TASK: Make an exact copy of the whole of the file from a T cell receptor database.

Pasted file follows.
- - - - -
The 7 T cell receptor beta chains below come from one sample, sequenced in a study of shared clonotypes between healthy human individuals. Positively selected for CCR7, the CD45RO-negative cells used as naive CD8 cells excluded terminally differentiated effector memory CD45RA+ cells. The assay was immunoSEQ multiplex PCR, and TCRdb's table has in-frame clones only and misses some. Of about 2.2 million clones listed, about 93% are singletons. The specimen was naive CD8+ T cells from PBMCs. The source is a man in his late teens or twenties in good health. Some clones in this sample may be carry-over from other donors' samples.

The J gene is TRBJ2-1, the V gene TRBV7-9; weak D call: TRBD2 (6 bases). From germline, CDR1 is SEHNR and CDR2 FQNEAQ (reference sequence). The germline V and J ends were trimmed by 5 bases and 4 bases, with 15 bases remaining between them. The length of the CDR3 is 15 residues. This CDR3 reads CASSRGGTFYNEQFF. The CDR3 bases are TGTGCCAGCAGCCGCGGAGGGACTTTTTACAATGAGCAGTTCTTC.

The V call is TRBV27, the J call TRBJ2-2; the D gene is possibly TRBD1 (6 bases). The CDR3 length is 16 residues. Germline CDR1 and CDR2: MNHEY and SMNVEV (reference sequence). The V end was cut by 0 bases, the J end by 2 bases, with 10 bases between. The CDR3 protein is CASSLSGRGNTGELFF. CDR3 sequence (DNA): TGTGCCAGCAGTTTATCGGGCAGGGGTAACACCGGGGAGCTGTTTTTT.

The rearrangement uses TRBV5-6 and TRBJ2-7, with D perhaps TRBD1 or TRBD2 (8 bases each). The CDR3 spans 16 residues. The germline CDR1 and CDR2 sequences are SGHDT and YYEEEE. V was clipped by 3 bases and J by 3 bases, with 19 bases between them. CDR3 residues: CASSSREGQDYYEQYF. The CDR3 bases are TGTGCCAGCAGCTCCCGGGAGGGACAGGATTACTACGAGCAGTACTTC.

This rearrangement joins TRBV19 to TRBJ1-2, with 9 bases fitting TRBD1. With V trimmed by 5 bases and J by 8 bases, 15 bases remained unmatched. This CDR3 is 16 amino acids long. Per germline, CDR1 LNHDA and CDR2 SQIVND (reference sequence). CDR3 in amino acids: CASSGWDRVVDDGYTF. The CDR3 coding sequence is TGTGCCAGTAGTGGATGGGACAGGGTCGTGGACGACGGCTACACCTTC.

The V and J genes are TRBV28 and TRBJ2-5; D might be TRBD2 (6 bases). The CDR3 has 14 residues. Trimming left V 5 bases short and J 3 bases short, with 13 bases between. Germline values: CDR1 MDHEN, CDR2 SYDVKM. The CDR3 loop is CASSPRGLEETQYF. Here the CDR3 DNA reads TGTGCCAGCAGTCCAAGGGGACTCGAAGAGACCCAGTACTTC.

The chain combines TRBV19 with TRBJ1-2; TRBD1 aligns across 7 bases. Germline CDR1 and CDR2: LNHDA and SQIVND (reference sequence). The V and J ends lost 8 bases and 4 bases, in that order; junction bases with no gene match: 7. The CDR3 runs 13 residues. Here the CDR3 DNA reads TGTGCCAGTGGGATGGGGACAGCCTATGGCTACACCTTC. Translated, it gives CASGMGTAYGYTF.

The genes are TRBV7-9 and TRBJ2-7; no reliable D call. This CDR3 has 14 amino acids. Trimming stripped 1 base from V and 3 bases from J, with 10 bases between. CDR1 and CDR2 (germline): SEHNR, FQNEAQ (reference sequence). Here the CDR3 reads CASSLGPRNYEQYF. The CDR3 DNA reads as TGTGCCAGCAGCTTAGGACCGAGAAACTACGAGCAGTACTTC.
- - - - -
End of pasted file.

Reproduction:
The 7 T cell receptor beta chains below come from one sample, sequenced in a study of shared clonotypes between healthy human individuals. Positively selected for CCR7, the CD45RO-negative cells used as naive CD8 cells excluded terminally differentiated effector memory CD45RA+ cells. The assay was immunoSEQ multiplex PCR, and TCRdb's table has in-frame clones only and misses some. Of about 2.2 million clones listed, about 93% are singletons. The specimen was naive CD8+ T cells from PBMCs. The source is a man in his late teens or twenties in good health. Some clones in this sample may be carry-over from other donors' samples.

The J gene is TRBJ2-1, the V gene TRBV7-9; weak D call: TRBD2 (6 bases). From germline, CDR1 is SEHNR and CDR2 FQNEAQ (reference sequence). The germline V and J ends were trimmed by 5 bases and 4 bases, with 15 bases remaining between them. The length of the CDR3 is 15 residues. This CDR3 reads CASSRGGTFYNEQFF. The CDR3 bases are TGTGCCAGCAGCCGCGGAGGGACTTTTTACAATGAGCAGTTCTTC.

The V call is TRBV27, the J call TRBJ2-2; the D gene is possibly TRBD1 (6 bases). The CDR3 length is 16 residues. Germline CDR1 and CDR2: MNHEY and SMNVEV (reference sequence). The V end was cut by 0 bases, the J end by 2 bases, with 10 bases between. The CDR3 protein is CASSLSGRGNTGELFF. CDR3 sequence (DNA): TGTGCCAGCAGTTTATCGGGCAGGGGTAACACCGGGGAGCTGTTTTTT.

The rearrangement uses TRBV5-6 and TRBJ2-7, with D perhaps TRBD1 or TRBD2 (8 bases each). The CDR3 spans 16 residues. The germline CDR1 and CDR2 sequences are SGHDT and YYEEEE. V was clipped by 3 bases and J by 3 bases, with 19 bases between them. CDR3 residues: CASSSREGQDYYEQYF. The CDR3 bases are TGTGCCAGCAGCTCCCGGGAGGGACAGGATTACTACGAGCAGTACTTC.

This rearrangement joins TRBV19 to TRBJ1-2, with 9 bases fitting TRBD1. With V trimmed by 5 bases and J by 8 bases, 15 bases remained unmatched. This CDR3 is 16 amino acids long. Per germline, CDR1 LNHDA and CDR2 SQIVND (reference sequence). CDR3 in amino acids: CASSGWDRVVDDGYTF. The CDR3 coding sequence is TGTGCCAGTAGTGGATGGGACAGGGTCGTGGACGACGGCTACACCTTC.

The V and J genes are TRBV28 and TRBJ2-5; D might be TRBD2 (6 bases). The CDR3 has 14 residues. Trimming left V 5 bases short and J 3 bases short, with 13 bases between. Germline values: CDR1 MDHEN, CDR2 SYDVKM. The CDR3 loop is CASSPRGLEETQYF. Here the CDR3 DNA reads TGTGCCAGCAGTCCAAGGGGACTCGAAGAGACCCAGTACTTC.

The chain combines TRBV19 with TRBJ1-2; TRBD1 aligns across 7 bases. Germline CDR1 and CDR2: LNHDA and SQIVND (reference sequence). The V and J ends lost 8 bases and 4 bases, in that order; junction bases with no gene match: 7. The CDR3 runs 13 residues. Here the CDR3 DNA reads TGTGCCAGTGGGATGGGGACAGCCTATGGCTACACCTTC. Translated, it gives CASGMGTAYGYTF.

The genes are TRBV7-9 and TRBJ2-7; no reliable D call. This CDR3 has 14 amino acids. Trimming stripped 1 base from V and 3 bases from J, with 10 bases between. CDR1 and CDR2 (germline): SEHNR, FQNEAQ (reference sequence). Here the CDR3 reads CASSLGPRNYEQYF. The CDR3 DNA reads as TGTGCCAGCAGCTTAGGACCGAGAAACTACGAGCAGTACTTC.